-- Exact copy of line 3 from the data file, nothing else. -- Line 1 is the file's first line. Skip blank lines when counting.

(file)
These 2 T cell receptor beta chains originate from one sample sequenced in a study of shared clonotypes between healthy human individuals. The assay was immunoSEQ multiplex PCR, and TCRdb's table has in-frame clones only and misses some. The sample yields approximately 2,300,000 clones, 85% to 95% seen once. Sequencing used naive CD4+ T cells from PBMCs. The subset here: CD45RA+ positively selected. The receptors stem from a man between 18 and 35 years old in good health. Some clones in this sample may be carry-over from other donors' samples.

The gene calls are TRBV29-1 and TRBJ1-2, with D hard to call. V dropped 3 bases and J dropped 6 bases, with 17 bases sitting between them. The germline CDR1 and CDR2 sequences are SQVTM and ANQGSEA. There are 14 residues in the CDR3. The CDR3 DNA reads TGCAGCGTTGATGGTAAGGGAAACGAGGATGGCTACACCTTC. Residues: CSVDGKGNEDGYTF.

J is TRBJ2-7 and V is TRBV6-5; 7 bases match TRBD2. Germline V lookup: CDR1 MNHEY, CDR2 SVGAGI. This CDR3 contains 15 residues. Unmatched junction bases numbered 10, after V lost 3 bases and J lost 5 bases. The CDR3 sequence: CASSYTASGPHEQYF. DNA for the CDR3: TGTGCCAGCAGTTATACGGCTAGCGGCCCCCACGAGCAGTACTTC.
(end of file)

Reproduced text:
J is TRBJ2-7 and V is TRBV6-5; 7 bases match TRBD2. Germline V lookup: CDR1 MNHEY, CDR2 SVGAGI. This CDR3 contains 15 residues. Unmatched junction bases numbered 10, after V lost 3 bases and J lost 5 bases. The CDR3 sequence: CASSYTASGPHEQYF. DNA for the CDR3: TGTGCCAGCAGTTATACGGCTAGCGGCCCCCACGAGCAGTACTTC.